Greyhound Racing : Sport of Kings? No, but It's Doggone Profitable
Cheetahs top speed is actually around 58mph rather than 70mph | Daily Mail Online
Cheetahs 'slower than we thought': Big cats' top speed is actually around 58mph rather than 70mph that has been accepted for decades
Myth busted by researchers who attached GPS trackers to big cats
They gathered data from 367 hunts and 58mph was the top speed
Results will be shown on Sir David Attenborough's new TV series
By JEMMA BUCKLEY FOR THE DAILY MAIL
PUBLISHED: 20:33 EDT, 27 January 2015 | UPDATED: 03:44 EDT, 28 January 2015
It has long been admired as the fastest animal. But it seems the cheetah’s lead over other species is not as wide as we thought.
Research shows that the feline’s top speed is just 58mph, rather than the 70mph which was accepted for decades.
a Dane & an IW coursing a lure -
3 IWs coursing, jacketed, at a club event in Ireland -
FCI Euro Hunstetten, 2015: IW Fs, 1st race
I'm a bit dubious about the one report you mentioned just because I can't find anything corroborating it on the internet. If it's old news, it's certainly been well buried. I'm not saying that you're wrong, just doing my own research.
The case of the cheetah is interesting. According to Wikipedia, 'the most reliable measurement of the typical speed during a short chase is 112 km/h (70 mph). However, this value of the maximum speed is disputed, with more recent measurements using solar-powered GPS collars in 367 hunts showing a maximum speed of 93 km/h (58 mph).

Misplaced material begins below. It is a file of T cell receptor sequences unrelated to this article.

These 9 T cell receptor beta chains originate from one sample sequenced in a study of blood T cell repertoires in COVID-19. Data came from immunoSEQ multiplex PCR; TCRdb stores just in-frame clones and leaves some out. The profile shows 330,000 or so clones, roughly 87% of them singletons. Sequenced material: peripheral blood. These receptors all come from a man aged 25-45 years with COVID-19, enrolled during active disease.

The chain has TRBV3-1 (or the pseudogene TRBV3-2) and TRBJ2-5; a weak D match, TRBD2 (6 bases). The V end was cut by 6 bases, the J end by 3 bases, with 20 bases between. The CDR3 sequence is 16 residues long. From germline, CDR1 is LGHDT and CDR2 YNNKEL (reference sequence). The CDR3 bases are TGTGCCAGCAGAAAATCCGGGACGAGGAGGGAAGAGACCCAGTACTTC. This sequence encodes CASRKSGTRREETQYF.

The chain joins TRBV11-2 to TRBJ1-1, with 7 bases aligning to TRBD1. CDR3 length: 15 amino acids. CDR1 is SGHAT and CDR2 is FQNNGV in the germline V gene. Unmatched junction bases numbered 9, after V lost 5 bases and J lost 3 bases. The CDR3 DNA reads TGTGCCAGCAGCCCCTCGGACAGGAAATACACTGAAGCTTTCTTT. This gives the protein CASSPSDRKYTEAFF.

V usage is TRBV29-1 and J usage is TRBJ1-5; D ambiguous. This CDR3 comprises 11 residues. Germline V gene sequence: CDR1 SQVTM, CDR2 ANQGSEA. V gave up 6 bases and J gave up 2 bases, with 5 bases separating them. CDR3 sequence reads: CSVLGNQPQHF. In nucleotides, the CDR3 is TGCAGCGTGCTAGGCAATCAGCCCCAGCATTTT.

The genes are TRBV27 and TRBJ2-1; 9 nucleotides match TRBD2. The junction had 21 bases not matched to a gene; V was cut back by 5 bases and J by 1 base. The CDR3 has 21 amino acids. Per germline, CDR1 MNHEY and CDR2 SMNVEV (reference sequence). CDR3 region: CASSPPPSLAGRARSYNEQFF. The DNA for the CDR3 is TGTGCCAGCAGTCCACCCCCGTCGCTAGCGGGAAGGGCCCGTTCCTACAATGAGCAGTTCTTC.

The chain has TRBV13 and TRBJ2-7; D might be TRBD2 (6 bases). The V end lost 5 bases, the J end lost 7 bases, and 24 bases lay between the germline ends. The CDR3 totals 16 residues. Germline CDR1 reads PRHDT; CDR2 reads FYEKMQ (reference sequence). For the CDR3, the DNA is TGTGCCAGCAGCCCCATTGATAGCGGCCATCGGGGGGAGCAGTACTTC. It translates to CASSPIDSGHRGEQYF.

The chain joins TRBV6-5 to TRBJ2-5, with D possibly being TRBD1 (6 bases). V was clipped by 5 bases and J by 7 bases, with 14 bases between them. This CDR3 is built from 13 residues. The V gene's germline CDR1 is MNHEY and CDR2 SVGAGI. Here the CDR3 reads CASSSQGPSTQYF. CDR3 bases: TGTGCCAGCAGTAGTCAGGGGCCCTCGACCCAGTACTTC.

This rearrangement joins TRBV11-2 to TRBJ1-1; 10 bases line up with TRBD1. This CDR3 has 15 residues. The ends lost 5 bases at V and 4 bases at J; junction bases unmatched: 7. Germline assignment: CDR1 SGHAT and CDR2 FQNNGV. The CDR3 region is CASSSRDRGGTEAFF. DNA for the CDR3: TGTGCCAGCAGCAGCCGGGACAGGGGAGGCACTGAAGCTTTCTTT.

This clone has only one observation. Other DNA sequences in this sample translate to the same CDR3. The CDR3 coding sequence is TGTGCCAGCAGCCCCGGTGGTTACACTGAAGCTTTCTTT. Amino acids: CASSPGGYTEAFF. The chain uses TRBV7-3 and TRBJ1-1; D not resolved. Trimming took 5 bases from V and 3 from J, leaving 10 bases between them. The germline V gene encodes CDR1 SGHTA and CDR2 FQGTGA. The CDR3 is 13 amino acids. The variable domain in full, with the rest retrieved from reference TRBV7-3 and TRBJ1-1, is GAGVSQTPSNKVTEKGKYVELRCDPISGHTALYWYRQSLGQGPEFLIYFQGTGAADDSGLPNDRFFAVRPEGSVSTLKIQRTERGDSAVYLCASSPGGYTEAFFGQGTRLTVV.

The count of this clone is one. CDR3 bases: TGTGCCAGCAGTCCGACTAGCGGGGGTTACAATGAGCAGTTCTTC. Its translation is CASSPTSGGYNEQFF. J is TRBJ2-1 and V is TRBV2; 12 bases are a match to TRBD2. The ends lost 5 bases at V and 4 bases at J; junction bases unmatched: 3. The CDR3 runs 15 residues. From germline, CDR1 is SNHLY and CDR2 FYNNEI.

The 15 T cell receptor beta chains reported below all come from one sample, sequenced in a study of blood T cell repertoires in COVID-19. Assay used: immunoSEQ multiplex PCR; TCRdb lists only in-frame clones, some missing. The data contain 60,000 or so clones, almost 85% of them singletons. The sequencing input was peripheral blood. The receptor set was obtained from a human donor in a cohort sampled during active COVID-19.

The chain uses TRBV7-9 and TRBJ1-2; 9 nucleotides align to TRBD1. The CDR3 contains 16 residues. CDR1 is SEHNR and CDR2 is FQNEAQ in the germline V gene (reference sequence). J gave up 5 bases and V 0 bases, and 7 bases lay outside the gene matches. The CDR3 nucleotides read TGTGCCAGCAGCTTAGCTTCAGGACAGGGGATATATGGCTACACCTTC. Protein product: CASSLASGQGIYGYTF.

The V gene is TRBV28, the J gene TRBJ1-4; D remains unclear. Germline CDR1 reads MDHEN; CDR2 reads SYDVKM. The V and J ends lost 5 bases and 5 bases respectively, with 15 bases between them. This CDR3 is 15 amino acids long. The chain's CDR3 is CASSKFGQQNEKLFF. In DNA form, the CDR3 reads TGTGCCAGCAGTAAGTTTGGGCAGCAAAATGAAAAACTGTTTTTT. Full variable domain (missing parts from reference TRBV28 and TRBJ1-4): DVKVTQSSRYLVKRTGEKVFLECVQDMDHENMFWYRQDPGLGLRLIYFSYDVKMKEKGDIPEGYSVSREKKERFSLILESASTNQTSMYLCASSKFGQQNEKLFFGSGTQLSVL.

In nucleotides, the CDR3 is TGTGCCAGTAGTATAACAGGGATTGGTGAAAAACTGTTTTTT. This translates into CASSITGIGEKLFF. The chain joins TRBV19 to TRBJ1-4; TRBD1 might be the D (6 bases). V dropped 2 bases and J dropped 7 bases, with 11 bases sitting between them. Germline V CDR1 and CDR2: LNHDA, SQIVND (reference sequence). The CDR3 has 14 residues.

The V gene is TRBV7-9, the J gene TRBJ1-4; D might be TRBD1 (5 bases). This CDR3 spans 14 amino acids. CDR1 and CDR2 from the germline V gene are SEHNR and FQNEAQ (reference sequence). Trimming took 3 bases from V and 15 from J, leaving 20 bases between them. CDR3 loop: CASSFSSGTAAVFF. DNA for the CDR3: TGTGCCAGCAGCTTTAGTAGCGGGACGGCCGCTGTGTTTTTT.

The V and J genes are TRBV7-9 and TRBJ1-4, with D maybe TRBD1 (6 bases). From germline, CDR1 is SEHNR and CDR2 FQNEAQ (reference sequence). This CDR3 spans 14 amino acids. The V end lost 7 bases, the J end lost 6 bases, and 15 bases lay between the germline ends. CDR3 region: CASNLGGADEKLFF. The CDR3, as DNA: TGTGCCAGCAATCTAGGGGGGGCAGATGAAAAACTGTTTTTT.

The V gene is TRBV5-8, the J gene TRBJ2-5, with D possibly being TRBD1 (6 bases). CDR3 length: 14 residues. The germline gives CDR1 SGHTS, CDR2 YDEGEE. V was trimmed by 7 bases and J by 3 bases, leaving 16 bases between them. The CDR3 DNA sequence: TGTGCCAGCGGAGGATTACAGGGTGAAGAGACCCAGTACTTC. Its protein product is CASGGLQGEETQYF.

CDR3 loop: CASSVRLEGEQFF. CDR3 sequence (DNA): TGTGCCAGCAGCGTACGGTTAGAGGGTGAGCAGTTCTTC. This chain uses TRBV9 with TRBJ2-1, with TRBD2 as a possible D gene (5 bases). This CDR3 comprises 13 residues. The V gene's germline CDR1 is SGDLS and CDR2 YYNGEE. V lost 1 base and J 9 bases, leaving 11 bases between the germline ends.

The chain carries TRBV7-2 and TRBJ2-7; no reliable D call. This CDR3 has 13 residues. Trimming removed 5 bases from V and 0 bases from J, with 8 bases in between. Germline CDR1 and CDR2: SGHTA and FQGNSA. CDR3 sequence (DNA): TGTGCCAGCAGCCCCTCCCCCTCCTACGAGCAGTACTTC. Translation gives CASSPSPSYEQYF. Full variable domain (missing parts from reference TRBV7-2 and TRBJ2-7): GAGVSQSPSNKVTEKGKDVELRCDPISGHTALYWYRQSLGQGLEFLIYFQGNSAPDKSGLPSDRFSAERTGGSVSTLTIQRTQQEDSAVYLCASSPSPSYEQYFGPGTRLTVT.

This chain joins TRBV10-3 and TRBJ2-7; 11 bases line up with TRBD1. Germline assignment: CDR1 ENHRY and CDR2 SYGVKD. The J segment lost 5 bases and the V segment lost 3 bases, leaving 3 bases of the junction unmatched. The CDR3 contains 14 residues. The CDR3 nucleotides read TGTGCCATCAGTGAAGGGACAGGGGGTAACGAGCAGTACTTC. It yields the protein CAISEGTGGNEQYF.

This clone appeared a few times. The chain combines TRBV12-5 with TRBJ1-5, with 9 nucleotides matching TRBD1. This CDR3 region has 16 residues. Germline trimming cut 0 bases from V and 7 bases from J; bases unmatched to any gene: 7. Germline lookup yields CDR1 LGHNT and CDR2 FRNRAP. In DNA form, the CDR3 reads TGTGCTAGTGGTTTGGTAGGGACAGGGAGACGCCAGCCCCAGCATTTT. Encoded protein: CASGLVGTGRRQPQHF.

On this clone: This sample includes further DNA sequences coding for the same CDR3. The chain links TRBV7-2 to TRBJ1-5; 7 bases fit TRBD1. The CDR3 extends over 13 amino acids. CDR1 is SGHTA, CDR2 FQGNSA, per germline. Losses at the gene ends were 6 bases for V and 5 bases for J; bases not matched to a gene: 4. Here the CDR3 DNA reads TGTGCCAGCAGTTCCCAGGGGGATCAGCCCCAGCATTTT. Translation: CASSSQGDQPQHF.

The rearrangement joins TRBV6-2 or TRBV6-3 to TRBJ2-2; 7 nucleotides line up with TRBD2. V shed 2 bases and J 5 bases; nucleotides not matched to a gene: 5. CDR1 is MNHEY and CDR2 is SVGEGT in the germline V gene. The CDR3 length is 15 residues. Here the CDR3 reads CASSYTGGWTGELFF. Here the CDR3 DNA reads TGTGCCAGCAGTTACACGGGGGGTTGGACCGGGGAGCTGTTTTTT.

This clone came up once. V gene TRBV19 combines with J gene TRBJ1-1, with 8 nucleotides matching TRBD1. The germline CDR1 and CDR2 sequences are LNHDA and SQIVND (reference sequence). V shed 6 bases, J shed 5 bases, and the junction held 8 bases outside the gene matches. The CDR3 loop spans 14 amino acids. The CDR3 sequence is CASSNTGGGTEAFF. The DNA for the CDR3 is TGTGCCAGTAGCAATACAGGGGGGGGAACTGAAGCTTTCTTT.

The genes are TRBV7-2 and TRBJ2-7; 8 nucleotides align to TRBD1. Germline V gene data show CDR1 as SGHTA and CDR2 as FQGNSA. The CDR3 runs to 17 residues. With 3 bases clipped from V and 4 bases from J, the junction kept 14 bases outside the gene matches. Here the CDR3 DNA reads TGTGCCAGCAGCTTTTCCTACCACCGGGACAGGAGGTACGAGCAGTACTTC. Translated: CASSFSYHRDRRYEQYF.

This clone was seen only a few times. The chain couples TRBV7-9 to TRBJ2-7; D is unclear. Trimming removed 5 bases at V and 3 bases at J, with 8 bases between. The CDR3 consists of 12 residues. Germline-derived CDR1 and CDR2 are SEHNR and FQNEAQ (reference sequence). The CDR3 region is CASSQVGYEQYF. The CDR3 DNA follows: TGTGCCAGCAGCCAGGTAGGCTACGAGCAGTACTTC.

So to me, the jury is still out on that one. I'd need to check the evidence cited for the higher speeds. I'd certainly not regard the Daily Mail or pretty much any media source as reliable!
Scottish Deerhound vs. Whippet. Sidenote, a Whippet is not as fast as a Sloughi at all. Whippets are historically rumoured as quicker accelerators than the Greyhound and ALL dogs for that matter, but that also applies to the Cheetah and yet the Greyhound is quicker than both accelerators. But Sloughis can do 50 miles an hour in Arabia while Whippets top out at 40. It has much to do with SIZE and length as to why Sloughis are faster than Whippets. But well trained Scottish Deerhounds are competitive!
Other than the Greyhound, Saluki/Sloughi, Whippet the vast majority of sighthounds are NOT TRAINED TO COURSE. Greyhounds are major track runners and even retired Grehounds that run lure coursing meets are more conditioned to win than any other coursing breed. Salukis are likewise trained regularly in Arabia and Whippets next. Other breeds simply run because their owners take them to occasional meets simply because it's a sighthound but VERY FEW members of other breeds are trained coursers so it's hard to determine their actual capability.
I know that well-trained Scottish Deerhound in early America could do slightly slower than the English Greyhound at about 59 miles an hour. Quicker than a Saluki, Whippet and most other! But be honest, how many well-trained Scottish Deerhound have you seen??? Standard lure coursing meets are merely a matchup of largely 3 trained coursing breeds vs the untrained rest. What if a trained Irish Wolfhound or Scottish Deerhound raced against the others? There would be some upsets. Theodore Roosevelt's and Custer's pets were examples.